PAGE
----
Emma Monroe was born in Ohio, the daughter of a U.S. Congressman, minister, and abolitionist. The family moved to Rio de Janeiro in 1863, when her father was appointed U.S. Consul there. Emma returned to Ohio for college, graduating from Oberlin in 1869. She married Rev. Charles N. Fitch, also an Oberlin graduate, in 1872. The couple moved to Cornwall in 1873, where Rev. Fitch was appointed minister of the Second Congregational Church in North Cornwall.

Emma Fitch played a significant role in her husband’s pastorate, far beyond the traditional role of minister’s wife: on occasion, Emma filled in for him at the pulpit. At a time when a woman minister was inconceivable, Emma Fitch was able to lead the congregation.

Emma also served in more traditional roles for a minister’s wife, superintending the West Cornwall Sunday School and volunteering as the vice-president of the Women’s Missionary Society of Connecticut (she was president of the Women’s Society of Colorado during the 1890s).

In 1876, only a few years after the Fitches arrived in Cornwall, and perhaps inspired by Emma’s relatively equal footing with her husband, the North Cornwall Church adopted a resolution giving their women members full voting rights within the church.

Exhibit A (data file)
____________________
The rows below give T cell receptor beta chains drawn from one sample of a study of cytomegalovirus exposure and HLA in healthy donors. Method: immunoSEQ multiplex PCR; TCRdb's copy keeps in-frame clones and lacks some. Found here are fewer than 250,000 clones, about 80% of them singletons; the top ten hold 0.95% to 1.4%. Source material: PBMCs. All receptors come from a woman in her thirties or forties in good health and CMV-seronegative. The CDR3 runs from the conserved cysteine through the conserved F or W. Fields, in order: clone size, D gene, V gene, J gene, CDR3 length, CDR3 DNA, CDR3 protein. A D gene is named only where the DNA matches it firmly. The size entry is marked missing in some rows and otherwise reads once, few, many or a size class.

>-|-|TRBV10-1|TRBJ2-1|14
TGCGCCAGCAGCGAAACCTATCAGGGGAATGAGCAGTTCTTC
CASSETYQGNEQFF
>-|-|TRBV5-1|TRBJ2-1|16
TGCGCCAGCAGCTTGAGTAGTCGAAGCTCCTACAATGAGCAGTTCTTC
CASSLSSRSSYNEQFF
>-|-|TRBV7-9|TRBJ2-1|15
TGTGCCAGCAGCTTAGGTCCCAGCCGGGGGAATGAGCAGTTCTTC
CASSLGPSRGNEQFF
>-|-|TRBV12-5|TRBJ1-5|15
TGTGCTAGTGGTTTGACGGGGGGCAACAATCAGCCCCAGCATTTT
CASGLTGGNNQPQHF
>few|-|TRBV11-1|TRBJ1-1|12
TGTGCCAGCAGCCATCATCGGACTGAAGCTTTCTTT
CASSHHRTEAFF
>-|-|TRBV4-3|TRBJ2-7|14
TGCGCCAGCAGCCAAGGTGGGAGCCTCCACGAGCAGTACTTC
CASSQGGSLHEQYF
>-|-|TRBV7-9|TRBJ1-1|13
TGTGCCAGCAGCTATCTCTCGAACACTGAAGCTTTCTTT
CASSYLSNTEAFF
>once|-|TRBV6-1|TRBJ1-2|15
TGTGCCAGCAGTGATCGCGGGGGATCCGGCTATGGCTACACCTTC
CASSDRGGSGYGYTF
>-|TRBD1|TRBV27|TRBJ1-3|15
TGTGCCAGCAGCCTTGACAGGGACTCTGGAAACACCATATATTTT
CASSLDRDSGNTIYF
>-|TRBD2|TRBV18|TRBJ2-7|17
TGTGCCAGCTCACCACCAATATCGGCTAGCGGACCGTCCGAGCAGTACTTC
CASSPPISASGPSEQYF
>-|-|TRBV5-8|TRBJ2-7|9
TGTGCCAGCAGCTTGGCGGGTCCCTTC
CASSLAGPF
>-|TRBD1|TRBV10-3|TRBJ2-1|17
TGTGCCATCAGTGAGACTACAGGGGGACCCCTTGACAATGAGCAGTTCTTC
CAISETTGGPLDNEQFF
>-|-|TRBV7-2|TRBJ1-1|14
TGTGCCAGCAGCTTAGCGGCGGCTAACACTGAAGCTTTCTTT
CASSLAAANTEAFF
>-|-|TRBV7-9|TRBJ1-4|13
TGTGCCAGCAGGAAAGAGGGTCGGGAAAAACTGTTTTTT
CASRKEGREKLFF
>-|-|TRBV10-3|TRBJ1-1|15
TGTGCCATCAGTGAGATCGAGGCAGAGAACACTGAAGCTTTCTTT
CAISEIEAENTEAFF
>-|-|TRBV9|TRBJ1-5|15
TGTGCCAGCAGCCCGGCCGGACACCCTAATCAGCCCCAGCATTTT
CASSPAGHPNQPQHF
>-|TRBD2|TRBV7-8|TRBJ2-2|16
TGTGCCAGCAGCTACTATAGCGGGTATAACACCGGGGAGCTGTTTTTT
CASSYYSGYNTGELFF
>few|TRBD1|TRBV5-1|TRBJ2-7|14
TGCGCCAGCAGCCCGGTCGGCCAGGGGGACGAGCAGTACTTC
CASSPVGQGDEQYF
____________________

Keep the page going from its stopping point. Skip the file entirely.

We have full confidence in the wisdom, good judgment, and discretion which characterize the female members of this Church. therefore Voted That in this and in all future meetings of this Church the female members thereof shall have a voice, and vote under the same rules & regulations as govern the male members thereof in their voting priviledges [sic]. And the female members as aforesaid are hereby allowed & requested to vote upon all questions that may come before the Church for its consideration in such way as in their judgment they may deem best.

~ Resolution granting full voting rights to women in the Second Congregational Church, North Cornwall, 1876

Resolution granting full voting rights to women in the Second Congregational Church, North Cornwall, 1876.
(Collection of Cornwall Historical Society)

The Fitches were also involved in the construction of a new chapel in West Cornwall, where Emma ran a Sunday School. Reverend Fitch and Deacon Theodore S. Gold travelled to New York City where they met with West Cornwall native, Elizabeth Stoddard Huntington, and her husband, Collis P. Huntington. Fitch and Gold persuaded the Huntingtons to help fund the chapel.